Multidisciplinary Mapping: Human-Carnivore Conflict and Landscape Use by Carnivores and People in the Rift Valley, Kenya

Colloquium | April 3 | 12:30-2 p.m. | 223 Moses Hall

 Christine Wilkinson, PhD Candidate, Department of Environmental Science, Policy, and Management

 Center for African Studies

Human-wildlife conflict is a global issue, which has complex causes and dynamics. The communities experiencing conflict are those most able to describe their experiences and most likely to present adequate solutions. In the Kenyan Rift Valley, rapid development and subdivision has isolated many protected areas, restricting corridors and resulting in a dramatic increase in human-carnivore conflict. To better understand how people adjacent to two severely ecologically isolated protected areas perceive human-carnivore conflict, risks from wildlife, and solutions, we conducted gender-stratified participatory mapping sessions with 383 people in 17 villages in Nakuru County, Kenya. We developed a simple yet novel method of associating interview response and demographic data with spatial data while maintaining anonymity. These methods allowed for authentic discussion among the participants, as well as the production of highly localized spatial information to be used for research and management. To gain a holistic view of human-carnivore conflict issues in the region, we are incorporating these participatory mapping data with compiled data on livestock attacks, camera trap data on large carnivore fence crossings, and GPS collar data from carnivores highly implicated in conflict. We recommend integrating the spatially explicit experiences of local communities with other sources of data for use in many research and management contexts.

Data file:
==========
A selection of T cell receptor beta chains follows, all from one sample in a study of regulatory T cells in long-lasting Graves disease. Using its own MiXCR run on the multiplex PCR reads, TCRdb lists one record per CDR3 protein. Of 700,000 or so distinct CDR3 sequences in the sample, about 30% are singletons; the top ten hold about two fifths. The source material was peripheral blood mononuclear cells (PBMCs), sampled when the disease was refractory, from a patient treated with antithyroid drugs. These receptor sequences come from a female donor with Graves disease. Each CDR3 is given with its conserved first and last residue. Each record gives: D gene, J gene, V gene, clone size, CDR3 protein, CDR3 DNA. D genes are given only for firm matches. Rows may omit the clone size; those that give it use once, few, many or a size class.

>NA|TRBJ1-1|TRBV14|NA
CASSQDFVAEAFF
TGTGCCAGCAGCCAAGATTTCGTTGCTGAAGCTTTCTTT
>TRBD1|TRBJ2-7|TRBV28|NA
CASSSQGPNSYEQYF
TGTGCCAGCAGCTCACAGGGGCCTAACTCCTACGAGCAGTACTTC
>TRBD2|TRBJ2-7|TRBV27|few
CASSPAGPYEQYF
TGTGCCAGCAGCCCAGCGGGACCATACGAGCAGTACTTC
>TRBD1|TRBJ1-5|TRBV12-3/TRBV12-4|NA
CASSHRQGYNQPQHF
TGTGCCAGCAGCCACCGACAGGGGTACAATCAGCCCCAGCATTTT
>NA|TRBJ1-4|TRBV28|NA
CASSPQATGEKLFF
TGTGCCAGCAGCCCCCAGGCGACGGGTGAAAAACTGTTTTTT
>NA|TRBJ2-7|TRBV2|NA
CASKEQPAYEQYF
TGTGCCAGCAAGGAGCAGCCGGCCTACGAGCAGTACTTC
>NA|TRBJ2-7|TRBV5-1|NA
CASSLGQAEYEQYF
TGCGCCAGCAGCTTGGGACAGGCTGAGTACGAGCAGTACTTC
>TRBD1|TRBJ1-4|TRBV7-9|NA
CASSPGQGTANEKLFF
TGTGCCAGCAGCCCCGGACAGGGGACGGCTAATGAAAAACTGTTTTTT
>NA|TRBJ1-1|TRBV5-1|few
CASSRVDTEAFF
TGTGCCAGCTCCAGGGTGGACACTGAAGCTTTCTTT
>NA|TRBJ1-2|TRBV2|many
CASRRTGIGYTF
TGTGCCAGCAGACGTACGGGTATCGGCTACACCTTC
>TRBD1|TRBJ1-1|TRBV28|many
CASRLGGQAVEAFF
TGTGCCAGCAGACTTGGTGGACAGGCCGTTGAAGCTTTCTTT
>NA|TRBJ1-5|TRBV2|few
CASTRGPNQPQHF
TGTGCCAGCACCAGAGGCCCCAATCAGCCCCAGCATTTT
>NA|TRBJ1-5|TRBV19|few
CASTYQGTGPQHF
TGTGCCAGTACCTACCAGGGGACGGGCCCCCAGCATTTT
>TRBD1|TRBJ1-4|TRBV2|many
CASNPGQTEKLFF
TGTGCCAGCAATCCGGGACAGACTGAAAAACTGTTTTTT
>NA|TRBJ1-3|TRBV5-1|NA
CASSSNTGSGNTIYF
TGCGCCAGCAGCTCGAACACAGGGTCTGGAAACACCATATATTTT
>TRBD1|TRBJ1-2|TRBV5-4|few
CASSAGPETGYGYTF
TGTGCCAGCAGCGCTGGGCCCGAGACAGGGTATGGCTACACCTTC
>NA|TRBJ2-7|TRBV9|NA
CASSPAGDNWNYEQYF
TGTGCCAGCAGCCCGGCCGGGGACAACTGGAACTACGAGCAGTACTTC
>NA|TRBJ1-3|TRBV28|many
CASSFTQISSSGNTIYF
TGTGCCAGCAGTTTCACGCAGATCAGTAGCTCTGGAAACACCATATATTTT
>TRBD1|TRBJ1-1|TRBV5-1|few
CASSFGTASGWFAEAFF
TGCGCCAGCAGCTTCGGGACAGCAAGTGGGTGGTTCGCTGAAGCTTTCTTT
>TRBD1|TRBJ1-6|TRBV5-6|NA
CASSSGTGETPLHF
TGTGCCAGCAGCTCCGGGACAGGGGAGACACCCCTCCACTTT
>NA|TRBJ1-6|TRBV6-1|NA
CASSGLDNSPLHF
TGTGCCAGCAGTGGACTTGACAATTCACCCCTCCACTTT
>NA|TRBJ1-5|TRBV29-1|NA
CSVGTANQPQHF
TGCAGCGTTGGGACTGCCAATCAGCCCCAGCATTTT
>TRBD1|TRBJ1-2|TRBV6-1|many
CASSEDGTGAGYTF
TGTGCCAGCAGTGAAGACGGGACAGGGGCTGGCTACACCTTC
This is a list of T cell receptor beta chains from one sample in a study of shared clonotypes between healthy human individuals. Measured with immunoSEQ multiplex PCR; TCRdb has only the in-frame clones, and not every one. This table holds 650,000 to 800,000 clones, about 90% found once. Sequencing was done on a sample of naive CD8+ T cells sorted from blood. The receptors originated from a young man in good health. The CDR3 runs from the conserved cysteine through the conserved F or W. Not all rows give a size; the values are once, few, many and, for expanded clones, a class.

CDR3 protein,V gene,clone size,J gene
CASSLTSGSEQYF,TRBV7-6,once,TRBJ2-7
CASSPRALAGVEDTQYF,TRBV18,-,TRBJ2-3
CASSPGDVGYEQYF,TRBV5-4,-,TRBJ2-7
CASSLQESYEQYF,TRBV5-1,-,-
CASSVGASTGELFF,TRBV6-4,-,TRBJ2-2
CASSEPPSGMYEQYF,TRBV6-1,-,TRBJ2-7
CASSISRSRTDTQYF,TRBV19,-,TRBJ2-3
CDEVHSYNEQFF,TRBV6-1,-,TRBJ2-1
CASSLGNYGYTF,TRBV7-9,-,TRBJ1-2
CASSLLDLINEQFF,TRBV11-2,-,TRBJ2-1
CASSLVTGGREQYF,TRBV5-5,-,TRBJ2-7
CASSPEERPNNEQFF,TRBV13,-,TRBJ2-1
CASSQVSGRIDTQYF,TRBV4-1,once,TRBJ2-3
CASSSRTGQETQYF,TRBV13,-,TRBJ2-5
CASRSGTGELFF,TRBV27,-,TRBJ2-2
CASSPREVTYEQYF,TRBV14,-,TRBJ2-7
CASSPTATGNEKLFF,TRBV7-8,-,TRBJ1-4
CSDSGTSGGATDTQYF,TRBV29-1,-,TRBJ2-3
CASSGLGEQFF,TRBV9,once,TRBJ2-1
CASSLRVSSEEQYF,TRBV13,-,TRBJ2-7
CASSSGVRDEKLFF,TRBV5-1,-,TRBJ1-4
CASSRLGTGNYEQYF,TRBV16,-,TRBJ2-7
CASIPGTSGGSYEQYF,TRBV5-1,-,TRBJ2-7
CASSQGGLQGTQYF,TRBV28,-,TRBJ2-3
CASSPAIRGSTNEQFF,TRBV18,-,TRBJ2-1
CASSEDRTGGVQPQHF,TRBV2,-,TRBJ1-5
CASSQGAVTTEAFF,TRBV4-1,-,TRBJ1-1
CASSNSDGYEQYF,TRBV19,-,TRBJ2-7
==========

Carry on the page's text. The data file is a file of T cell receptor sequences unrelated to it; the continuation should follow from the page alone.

Christine Wilkinson is a conservation biologist and PhD candidate in the Department of Environmental Sciences, Policy, and Management. Her research interests include multidisciplinary mapping, human-wildlife conflict, carnivore movement ecology in developed landscapes, and using participatory methods for more effective and inclusive conservation outcomes. She is currently using remote sensing and GIS analyses in conjunction with participatory mapping to understand landscape permeability for spotted hyena and other carnivores, livestock predation and human risk perception, and the intersection between human and carnivore resource needs in and around Lake Nakuru National Park, Kenya.

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 asc@berkeley.edu, 510-642-8338